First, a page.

spaceCenter for Advanced Research on Language Acquisition (CARLA)

CoBaLTT Participants

Principles of Content-Based Instruction

In this module, you will be introduced to the principles (that is, the foundations or assumptions) that underlie content-based instruction (CBI) in second or foreign language contexts. These principles include the theoretical and research base that informs the field of CBI.

CBI is fundamentally a curricular approach or framework, not a method. The focus of most foreign language curricula is on learning about language rather than learning to use language for meaningful communication about relevant content. CBI, in contrast, is an approach to curriculum design that seeks to reach a balance between language and content instruction with an emphasis “on using the language rather than on talking about it” (Lightbown & Spada, 1999, p. 92). This is not to say that there is never an emphasis on the language itself in CBI; on the contrary, CBI at its best integrates a focus on language in the context of content instruction. It has a “dual commitment to language- and content-learning objectives” (Stoller, 2004, p. 261).

Thus, the overall aim of CBI is threefold. It is designed to help learners:

  • construct knowledge and develop understandings about a topic and a learning task;
  • use language meaningfully and purposefully; and
  • learn about language in the context of learning through language.

In this module, teachers will be introduced to the key principles that underlie CBI through readings and comprehension activities. In “Content-Based Instruction: Defining Terms, Making Decisions," Mimi Met provides an overview of the principles and introduces the notion that CBI programs reside on a continuum ranging from programs that are content-driven to those that are language-driven. Interactive activities ask teachers to identify the characteristics of language- and content-driven programs and determine where programs fall on the continuum.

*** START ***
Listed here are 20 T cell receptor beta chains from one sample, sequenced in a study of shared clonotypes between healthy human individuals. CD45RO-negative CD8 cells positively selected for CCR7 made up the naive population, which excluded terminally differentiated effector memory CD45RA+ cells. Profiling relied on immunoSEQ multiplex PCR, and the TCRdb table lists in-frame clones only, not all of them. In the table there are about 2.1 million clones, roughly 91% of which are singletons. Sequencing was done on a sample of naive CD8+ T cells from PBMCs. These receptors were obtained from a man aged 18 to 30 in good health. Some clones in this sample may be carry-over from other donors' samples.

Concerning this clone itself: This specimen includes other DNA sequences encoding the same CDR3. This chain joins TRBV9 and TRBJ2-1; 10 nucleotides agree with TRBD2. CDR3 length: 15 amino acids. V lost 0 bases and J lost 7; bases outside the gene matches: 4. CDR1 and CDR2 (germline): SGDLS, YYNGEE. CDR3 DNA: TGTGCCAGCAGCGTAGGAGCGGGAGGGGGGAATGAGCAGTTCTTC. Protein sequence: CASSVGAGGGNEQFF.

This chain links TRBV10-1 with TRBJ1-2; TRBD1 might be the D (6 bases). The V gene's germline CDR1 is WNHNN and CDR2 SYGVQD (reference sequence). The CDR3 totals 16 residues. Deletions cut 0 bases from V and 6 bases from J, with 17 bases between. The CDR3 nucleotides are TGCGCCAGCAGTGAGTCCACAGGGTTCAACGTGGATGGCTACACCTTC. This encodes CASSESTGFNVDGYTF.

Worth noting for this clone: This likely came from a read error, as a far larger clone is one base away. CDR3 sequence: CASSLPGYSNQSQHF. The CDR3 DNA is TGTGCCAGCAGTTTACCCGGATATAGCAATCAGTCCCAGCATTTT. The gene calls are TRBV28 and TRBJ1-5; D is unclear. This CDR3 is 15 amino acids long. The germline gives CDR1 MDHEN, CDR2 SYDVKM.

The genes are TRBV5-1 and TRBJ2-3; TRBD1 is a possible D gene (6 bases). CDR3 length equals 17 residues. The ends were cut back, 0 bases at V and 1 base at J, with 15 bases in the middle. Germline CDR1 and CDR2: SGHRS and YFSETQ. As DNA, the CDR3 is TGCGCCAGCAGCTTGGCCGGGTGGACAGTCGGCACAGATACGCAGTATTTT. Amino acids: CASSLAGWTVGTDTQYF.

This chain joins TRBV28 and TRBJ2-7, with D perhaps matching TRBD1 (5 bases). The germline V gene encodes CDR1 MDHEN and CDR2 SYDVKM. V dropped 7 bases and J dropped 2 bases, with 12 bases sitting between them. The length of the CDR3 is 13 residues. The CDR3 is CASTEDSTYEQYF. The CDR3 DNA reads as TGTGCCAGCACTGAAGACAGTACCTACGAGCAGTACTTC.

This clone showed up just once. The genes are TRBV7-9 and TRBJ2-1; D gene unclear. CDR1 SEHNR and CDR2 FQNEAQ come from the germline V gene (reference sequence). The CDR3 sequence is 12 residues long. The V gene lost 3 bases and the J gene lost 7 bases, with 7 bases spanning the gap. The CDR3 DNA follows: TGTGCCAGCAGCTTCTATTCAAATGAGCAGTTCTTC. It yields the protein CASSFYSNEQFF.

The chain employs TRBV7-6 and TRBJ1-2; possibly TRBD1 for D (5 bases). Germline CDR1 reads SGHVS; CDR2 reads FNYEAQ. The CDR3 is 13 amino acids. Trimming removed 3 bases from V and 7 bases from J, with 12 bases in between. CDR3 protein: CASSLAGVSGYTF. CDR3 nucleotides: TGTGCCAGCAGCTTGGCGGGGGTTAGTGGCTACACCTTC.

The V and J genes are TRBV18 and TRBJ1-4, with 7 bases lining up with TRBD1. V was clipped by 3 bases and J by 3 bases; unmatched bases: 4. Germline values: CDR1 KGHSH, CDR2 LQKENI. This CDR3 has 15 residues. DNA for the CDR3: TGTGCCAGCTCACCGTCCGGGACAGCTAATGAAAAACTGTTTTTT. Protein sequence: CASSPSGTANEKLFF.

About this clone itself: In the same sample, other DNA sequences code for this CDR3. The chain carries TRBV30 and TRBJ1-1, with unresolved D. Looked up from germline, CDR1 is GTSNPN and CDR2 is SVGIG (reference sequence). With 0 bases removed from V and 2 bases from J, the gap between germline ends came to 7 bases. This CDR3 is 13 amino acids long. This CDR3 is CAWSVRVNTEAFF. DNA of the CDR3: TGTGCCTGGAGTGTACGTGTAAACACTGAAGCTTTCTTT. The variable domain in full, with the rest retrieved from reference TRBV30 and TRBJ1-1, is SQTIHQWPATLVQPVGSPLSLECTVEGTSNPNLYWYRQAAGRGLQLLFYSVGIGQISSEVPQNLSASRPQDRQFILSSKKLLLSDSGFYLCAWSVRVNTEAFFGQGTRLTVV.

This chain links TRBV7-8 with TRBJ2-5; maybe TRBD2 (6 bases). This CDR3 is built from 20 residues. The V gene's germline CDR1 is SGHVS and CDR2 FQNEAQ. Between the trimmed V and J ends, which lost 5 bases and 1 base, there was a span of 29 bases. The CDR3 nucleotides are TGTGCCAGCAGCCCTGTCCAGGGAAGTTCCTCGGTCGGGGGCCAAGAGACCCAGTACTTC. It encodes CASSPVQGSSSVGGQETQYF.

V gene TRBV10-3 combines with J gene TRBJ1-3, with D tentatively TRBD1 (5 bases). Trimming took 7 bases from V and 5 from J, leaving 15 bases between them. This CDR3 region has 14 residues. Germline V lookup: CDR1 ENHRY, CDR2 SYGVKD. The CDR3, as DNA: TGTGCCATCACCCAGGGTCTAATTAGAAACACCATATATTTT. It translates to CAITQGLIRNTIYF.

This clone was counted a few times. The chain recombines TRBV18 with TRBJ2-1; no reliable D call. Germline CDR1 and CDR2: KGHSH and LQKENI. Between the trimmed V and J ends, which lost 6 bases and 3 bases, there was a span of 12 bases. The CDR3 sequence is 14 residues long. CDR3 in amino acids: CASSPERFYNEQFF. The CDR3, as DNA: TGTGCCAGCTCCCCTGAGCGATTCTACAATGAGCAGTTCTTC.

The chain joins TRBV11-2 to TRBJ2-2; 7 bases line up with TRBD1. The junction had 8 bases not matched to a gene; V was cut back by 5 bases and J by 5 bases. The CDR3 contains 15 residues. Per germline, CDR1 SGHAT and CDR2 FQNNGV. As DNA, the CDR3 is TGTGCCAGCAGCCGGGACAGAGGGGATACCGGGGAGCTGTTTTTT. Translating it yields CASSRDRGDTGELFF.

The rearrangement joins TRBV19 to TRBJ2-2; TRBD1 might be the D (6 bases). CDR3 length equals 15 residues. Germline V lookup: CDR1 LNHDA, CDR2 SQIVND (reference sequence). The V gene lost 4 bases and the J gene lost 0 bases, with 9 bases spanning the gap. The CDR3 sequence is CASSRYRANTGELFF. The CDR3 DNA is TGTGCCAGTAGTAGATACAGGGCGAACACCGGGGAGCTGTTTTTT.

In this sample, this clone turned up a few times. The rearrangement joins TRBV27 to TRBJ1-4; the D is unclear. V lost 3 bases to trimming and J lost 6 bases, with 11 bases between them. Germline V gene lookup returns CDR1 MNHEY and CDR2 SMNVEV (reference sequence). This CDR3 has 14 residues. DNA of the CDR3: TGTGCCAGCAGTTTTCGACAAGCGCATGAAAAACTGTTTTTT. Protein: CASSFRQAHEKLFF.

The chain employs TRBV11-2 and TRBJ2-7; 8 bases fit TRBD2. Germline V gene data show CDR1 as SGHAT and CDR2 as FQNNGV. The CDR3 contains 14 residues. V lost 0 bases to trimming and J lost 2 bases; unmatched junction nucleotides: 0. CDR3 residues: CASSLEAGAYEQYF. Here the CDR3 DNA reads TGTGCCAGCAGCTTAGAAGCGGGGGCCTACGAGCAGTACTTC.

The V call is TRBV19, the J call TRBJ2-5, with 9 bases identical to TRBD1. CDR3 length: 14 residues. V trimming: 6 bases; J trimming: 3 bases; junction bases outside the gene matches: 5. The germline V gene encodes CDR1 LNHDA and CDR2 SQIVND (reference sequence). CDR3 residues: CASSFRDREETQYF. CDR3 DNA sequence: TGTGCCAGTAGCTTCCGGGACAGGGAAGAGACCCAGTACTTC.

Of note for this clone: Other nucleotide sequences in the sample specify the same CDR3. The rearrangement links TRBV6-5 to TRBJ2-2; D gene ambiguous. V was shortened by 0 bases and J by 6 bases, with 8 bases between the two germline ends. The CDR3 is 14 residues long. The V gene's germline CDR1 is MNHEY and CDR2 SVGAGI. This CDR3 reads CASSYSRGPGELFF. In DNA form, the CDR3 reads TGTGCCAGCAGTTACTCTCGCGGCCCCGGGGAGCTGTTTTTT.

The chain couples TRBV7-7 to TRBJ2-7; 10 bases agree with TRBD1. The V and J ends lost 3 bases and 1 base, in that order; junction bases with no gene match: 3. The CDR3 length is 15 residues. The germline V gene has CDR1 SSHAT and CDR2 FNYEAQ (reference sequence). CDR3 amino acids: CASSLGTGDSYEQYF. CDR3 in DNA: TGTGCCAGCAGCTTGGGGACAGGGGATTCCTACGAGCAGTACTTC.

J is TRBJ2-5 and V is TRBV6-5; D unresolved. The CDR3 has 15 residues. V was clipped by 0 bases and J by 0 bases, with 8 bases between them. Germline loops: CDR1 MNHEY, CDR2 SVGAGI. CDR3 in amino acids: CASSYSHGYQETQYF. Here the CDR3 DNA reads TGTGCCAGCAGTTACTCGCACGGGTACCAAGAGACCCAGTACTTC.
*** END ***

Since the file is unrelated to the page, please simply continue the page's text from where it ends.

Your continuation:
The reading by Fred Genesee reviews research from the field of immersion education and identifies important lessons that can be learned from this CBI model. The guided comprehension activity serves as an opportunity for teachers to check on the reading and reflect on what they’ve learned.

The third reading in this module, by Bill Grabe and Fredricka Stoller, provides the research base that underlies CBI. Grabe and Stoller review a vast array of the research literature both within and outside the field of language education to establish the strong support that exists for this curricular approach. This reading is also supported by a guided comprehension activity.



Lightbown, P. M. & Spada, N. (1999). How languages are learned (2nd ed.). NY: Oxford University Press.

Stoller, F. L. (2004). Content-based instruction: Perspectives on curriculum planning. Annual Review of Applied Linguistics, 24, 261-283.


Please use the Menu in the column to the left to navigate through the module.

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